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July 25, 2016

Canadian Parliament Holds First Reading of Bill to Create Framework to Regulate Nanotechnology

Lynn L. Bergeson Carla N. Hutton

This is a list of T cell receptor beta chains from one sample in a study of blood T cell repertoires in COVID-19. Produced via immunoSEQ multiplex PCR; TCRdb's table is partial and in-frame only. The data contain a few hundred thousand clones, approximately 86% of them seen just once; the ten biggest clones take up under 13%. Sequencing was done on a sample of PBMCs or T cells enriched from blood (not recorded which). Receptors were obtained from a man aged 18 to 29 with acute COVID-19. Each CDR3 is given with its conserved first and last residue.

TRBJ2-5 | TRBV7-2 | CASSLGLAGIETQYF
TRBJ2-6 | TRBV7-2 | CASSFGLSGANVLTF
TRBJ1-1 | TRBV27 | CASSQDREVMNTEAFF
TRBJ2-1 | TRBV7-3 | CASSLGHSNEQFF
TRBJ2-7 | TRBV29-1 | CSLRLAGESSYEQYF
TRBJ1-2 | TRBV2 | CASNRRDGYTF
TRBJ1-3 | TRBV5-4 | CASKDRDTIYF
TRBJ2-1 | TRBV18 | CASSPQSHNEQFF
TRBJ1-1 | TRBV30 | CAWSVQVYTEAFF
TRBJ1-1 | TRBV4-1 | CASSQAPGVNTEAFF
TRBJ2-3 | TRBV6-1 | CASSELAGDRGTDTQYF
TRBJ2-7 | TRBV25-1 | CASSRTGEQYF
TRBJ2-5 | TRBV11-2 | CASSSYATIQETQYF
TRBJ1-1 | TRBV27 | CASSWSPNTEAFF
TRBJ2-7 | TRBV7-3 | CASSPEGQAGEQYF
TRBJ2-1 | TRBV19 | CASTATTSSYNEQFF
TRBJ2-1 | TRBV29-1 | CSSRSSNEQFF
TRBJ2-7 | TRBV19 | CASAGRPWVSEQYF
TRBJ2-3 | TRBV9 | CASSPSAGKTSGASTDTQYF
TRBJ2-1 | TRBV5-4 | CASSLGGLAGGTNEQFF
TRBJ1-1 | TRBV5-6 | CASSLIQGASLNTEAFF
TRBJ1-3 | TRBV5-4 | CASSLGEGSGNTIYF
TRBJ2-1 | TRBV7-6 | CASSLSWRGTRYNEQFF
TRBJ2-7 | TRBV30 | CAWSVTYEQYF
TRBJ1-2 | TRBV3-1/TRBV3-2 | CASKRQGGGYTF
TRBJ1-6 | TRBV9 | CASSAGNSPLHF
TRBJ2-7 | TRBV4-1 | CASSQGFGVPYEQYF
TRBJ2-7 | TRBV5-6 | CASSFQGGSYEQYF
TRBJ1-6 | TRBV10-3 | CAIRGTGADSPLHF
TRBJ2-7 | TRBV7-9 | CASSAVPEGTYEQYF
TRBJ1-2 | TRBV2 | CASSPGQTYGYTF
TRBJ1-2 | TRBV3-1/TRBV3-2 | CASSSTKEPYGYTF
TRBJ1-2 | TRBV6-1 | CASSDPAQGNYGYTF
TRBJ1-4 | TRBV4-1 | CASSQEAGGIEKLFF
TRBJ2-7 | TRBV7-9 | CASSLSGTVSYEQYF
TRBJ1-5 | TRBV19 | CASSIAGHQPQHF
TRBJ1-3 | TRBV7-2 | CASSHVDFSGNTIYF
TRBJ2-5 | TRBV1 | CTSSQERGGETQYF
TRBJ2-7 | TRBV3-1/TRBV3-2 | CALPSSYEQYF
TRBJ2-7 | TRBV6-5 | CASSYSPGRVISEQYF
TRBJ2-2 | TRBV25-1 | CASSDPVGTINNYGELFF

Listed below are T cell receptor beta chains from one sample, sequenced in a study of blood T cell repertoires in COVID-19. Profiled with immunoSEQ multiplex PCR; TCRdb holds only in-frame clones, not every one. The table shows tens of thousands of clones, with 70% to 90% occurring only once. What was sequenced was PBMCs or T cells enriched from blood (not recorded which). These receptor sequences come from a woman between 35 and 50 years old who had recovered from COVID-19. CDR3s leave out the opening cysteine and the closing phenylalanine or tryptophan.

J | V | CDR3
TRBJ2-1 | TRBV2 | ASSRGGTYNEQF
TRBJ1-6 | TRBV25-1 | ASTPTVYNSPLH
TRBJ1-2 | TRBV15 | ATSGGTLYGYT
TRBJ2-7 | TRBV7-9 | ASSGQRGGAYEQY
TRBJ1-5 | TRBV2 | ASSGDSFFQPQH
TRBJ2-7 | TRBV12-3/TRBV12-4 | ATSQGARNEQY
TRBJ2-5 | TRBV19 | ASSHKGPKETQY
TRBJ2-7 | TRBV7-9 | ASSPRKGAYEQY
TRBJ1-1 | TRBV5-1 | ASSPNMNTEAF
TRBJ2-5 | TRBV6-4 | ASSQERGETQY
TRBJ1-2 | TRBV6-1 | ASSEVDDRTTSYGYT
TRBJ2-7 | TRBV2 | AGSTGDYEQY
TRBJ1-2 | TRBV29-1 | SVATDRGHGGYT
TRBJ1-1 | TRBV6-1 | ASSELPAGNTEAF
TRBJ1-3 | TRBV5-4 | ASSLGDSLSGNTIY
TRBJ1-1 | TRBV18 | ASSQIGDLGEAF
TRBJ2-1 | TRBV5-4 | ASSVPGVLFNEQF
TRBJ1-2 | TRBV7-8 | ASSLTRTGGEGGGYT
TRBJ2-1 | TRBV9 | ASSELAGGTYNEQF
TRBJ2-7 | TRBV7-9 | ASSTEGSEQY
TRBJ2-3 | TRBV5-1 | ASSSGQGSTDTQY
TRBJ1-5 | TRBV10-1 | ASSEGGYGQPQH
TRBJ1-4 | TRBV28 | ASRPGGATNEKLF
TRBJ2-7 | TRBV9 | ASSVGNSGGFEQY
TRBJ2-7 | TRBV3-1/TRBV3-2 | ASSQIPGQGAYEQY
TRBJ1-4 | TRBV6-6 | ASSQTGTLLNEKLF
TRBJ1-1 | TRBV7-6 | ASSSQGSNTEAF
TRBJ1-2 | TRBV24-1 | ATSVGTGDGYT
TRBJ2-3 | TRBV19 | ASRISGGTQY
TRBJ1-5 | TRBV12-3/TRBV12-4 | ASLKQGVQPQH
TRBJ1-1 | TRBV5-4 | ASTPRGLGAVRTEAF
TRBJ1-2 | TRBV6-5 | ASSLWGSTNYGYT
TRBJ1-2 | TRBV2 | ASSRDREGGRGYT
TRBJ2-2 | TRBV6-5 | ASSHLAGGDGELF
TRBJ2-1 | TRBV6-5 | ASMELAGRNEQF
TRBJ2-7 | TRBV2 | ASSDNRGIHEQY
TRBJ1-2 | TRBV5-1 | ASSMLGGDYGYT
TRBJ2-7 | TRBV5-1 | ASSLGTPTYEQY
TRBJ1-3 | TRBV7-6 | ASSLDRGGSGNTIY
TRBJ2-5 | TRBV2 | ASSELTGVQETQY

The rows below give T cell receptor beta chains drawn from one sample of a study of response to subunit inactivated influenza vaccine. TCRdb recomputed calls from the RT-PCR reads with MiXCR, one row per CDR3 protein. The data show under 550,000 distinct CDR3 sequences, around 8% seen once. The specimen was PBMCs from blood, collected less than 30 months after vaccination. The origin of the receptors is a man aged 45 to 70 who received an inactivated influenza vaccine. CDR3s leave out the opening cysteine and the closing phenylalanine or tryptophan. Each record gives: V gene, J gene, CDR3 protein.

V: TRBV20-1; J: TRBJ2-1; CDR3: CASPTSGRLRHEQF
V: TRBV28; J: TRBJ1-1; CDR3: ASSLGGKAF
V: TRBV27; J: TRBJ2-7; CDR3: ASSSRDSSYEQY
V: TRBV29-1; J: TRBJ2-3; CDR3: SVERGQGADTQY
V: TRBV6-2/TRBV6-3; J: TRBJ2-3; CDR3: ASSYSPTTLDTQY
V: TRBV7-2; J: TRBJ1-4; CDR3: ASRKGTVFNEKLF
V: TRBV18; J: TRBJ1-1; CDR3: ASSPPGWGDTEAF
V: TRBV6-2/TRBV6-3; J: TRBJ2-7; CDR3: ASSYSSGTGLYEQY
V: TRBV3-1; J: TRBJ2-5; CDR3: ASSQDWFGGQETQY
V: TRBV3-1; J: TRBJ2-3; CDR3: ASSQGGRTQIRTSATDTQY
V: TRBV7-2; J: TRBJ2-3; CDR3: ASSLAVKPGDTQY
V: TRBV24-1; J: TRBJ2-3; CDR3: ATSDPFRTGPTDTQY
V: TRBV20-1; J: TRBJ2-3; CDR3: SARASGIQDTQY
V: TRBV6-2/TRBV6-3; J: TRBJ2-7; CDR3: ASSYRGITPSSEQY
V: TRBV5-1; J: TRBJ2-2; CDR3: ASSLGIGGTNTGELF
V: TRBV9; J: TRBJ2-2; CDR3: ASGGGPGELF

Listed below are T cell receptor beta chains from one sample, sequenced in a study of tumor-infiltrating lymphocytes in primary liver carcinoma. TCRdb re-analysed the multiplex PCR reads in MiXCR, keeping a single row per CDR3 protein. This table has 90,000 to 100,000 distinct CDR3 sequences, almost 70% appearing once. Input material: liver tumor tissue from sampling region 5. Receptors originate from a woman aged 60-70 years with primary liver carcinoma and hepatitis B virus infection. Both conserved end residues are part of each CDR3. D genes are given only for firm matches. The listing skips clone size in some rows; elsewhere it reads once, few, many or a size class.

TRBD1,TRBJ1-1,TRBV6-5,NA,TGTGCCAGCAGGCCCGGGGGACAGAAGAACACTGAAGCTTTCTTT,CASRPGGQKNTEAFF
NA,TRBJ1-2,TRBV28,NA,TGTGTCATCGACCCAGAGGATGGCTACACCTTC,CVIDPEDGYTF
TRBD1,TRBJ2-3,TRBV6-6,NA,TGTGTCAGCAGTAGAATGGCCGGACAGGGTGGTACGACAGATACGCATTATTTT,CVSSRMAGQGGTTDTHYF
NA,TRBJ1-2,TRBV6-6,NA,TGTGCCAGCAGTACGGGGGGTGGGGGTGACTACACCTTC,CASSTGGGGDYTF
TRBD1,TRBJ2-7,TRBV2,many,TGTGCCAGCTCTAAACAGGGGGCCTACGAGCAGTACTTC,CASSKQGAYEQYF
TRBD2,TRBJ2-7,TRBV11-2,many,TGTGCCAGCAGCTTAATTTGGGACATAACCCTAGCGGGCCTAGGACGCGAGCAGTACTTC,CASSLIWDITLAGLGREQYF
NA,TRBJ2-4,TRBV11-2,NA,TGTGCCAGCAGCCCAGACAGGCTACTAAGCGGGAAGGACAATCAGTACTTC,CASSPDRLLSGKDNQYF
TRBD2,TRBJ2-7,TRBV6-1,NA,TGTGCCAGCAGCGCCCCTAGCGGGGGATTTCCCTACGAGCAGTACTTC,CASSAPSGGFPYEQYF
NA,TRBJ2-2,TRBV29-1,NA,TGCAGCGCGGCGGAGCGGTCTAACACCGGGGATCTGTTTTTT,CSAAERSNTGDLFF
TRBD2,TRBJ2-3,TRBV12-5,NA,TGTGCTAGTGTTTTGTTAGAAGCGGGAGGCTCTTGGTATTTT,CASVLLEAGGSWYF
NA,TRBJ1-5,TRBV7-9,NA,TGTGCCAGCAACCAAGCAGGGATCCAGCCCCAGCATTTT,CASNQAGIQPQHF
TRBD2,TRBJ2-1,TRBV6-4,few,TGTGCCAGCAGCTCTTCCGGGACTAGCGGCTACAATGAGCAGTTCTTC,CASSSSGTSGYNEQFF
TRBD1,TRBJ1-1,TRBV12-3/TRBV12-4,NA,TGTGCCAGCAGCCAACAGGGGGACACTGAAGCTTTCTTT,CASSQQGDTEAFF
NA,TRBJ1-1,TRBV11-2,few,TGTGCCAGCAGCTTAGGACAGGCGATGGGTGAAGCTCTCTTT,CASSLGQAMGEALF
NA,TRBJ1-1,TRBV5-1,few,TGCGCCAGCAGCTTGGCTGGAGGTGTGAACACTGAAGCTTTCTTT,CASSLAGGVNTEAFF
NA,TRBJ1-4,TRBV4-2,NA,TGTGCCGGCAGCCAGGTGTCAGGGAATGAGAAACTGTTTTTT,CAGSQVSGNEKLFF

On June 8, 2016, the House of Commons held its first reading of an Act to amend the Canadian Environmental Protection Act, 1999 (CEPA) (nanotechnology) (C-287).  The bill would add Part 6.1 to CEPA primarily to implement procedures for the investigation and assessment of nanomaterials.  Member Peter Julian, New Democratic Party of Canada (NDP) House Leader, issued a June 8, 2016, press release stating that he first introduced the bill in 2010 and is “pleased to see that some of the aspects of this Bill are being considered by Health Canada and Environment Canada, such as the development of a registry for nanomaterials in commerce and use in Canada.”  According to the press release, the bill would establish a “balanced approach ensuring the responsible development of nanotechnology and the safe use off [sic] nanomaterials in Canada.”  The bill would define nanomaterial as any manufactured substance or product or any component material, ingredient, device or structure that:  (a) is within the nanoscale (one nanometer (nm) up to and including 100 nm), in at least one external dimension; or (b) if it is not within the nanoscale, exhibits one or more properties that are attributable to the size of a substance and size effects.  The bill mandates a risk assessment process to identify the potential benefits and possible risks of nanotechnologies before nanoproducts enter the market.  It would also create a national inventory regarding nanotechnology, including nanomaterials and nanoparticles, using information collected under CEPA Sections 46 and 71 and “any other information to which the Ministers have access.”  As reported in our July 27, 2015, blog item, on July 25, 2015, Canada published a notice announcing a mandatory survey under CEPA Section 71(1)(b) with respect to certain nanomaterials in Canadian commerce.  Julian first introduced similar legislation in 2010.  Previous versions of the bill did not make it past the first reading in the House of Commons.